Silver Printed Fabric for Wearable Electronics
- Monday, 12 August 2013
Researchers at the National Physical Laboratory, Middlesex, UK, Electronics Interconnection group has developed a new method to produce conductive textiles. This new technique could make integrating electronics into all types of clothing simple and practical by enabling lightweight circuits to be printed directly onto complete garments.
The researchers developed the technique for chemically bonding a nano-silver layer onto fibers in a textile. They say that in their method the conductive path is applied by an additive method and can be patterned to form circuits. The silver is bound around individual fibers in each thread to give 100% coverage, with good adhesion and flexibility.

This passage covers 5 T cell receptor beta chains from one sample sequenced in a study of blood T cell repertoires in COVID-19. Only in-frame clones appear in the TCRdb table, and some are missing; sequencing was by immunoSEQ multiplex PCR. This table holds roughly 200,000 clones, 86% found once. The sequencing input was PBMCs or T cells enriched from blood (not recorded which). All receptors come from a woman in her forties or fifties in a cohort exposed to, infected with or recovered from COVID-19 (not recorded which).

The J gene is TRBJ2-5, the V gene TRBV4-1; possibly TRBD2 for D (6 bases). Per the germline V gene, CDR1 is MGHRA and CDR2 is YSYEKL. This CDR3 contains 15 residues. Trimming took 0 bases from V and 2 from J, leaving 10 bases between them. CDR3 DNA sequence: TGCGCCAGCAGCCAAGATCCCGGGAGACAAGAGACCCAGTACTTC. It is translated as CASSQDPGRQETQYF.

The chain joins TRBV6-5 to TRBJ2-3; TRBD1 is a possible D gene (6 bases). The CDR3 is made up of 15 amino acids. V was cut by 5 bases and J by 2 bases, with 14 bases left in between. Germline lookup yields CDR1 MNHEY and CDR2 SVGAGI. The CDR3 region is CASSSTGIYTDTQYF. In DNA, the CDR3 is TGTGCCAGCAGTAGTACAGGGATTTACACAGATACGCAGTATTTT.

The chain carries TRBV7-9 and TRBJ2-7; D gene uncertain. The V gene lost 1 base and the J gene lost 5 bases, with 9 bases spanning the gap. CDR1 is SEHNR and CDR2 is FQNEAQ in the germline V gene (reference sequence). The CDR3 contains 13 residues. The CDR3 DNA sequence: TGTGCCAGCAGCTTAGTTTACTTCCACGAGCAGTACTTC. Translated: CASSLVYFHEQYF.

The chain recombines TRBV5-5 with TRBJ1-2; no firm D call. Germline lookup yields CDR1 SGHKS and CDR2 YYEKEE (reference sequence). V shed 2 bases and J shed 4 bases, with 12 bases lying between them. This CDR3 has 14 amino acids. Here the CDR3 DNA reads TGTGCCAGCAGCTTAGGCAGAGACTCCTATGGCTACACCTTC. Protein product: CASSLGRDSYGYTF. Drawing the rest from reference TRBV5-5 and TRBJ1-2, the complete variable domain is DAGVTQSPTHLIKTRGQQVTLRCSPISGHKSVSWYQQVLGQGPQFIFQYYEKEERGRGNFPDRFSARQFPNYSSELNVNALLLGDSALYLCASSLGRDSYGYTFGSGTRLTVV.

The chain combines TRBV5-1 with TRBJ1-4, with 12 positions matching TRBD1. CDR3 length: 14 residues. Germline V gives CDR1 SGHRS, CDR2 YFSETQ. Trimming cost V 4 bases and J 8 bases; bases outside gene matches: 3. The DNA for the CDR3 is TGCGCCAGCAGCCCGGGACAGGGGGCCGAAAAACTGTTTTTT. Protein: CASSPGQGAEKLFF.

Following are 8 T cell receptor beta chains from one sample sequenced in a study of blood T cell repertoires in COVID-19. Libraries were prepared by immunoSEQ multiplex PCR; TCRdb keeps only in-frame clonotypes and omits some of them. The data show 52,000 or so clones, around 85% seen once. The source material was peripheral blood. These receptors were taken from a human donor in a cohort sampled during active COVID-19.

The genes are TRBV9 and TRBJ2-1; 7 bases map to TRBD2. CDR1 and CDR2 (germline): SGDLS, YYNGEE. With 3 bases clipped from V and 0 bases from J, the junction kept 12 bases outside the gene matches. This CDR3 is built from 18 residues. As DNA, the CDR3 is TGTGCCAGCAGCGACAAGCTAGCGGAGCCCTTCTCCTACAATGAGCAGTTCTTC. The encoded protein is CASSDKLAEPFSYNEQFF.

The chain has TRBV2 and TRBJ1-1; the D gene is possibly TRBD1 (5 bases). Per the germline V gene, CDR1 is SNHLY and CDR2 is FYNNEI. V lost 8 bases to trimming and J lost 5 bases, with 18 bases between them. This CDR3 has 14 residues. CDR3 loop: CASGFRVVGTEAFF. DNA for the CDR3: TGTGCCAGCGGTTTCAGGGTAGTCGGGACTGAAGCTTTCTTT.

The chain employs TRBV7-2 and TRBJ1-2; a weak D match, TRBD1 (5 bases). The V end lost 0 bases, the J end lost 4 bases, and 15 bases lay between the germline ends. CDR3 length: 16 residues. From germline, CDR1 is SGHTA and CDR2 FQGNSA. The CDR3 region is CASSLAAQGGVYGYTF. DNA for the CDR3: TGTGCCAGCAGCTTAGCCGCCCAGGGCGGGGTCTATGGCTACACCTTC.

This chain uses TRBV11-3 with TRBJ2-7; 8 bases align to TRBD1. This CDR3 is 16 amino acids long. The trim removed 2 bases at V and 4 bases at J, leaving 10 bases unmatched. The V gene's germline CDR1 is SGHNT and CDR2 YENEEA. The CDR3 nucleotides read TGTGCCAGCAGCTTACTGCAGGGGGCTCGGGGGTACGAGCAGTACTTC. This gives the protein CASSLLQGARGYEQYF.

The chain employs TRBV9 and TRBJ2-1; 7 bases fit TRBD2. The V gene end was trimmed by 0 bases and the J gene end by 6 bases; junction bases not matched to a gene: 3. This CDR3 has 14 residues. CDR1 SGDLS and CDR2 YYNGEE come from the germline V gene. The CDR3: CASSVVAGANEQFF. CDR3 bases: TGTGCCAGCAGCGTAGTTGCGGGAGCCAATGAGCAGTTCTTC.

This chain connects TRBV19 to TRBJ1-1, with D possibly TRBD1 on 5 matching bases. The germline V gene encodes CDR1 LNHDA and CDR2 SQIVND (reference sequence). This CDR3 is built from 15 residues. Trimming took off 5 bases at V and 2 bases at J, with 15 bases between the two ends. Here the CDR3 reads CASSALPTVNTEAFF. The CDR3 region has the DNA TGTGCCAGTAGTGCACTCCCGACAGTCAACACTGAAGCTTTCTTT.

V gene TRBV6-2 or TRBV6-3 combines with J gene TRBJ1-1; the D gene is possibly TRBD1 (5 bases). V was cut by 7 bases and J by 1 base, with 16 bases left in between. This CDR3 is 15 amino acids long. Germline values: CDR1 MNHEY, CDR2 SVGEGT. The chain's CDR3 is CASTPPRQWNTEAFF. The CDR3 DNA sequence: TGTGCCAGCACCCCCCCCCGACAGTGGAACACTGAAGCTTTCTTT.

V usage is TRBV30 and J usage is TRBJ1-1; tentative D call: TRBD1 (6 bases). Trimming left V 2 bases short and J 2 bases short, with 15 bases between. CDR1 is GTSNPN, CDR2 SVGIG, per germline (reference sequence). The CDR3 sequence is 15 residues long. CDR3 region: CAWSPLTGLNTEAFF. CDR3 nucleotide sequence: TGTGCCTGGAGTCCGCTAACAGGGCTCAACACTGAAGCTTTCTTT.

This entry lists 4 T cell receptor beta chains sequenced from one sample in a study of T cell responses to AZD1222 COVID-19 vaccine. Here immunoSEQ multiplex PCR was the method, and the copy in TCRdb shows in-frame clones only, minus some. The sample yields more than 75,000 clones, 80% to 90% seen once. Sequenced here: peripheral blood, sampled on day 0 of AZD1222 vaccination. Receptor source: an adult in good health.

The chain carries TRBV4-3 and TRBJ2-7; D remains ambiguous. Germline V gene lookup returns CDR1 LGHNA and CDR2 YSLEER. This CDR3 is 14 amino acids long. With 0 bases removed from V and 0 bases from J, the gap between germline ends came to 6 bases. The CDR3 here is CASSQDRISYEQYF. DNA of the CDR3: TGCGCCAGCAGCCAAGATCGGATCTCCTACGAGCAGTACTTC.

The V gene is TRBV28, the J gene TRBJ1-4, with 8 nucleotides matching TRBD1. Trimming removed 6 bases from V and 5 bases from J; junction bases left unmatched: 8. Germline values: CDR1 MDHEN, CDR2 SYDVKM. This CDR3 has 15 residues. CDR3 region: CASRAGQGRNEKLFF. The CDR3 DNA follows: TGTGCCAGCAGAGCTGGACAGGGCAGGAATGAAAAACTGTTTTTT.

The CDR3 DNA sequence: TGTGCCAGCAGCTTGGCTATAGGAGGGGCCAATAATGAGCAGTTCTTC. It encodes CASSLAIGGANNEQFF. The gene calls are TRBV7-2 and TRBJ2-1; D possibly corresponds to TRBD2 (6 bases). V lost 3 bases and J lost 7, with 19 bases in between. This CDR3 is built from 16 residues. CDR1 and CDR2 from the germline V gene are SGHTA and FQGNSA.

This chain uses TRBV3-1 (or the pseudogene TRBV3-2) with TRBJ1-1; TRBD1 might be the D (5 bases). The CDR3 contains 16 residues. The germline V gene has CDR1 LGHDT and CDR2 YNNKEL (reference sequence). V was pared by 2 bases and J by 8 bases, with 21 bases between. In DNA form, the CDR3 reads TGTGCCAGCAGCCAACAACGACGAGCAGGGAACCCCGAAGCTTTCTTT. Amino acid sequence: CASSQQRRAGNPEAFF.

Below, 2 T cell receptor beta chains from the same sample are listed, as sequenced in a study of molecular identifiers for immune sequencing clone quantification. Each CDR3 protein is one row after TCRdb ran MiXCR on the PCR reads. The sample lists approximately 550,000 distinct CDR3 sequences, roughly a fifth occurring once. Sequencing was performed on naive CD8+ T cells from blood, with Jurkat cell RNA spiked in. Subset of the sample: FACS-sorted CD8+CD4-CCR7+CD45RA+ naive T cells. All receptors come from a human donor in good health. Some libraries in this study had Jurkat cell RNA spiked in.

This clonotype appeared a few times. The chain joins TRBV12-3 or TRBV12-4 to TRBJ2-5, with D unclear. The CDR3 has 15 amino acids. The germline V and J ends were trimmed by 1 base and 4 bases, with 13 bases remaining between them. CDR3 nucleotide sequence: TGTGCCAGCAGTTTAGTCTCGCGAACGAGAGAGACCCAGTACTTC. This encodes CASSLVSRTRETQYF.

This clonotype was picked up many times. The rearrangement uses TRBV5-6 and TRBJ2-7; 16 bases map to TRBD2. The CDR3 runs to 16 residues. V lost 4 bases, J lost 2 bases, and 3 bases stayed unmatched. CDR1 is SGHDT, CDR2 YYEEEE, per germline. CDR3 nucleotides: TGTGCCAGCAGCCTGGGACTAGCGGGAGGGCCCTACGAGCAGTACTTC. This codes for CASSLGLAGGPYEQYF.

The nanosilver-coated fabric can be used in a wide range of applications, such as wound dressings, hygienic clothing, and medical applications where the presence of bacteria is hazardous. For example, it can be used to fabricate facemasks, surgical gloves, and military uniforms. Since the conductive pattern is incorporated within the textile, it ensures that sensors are repeatedly positioned in the same location on the body. This will lead to improved accuracy of the sensor by preventing sensor misplacement.
It also adds a negligible weight and thickness to the clothes and multiple electronic circuitry patterns can be placed on a garment in a single setup. As an example, wireless wearable sensors for home monitoring of physiological data of a heart could, for instance, overcome shortcomings of currently available technology such as“ Holter monitoring” and significantly improve the diagnosis and treatment of cardiovascular diseases.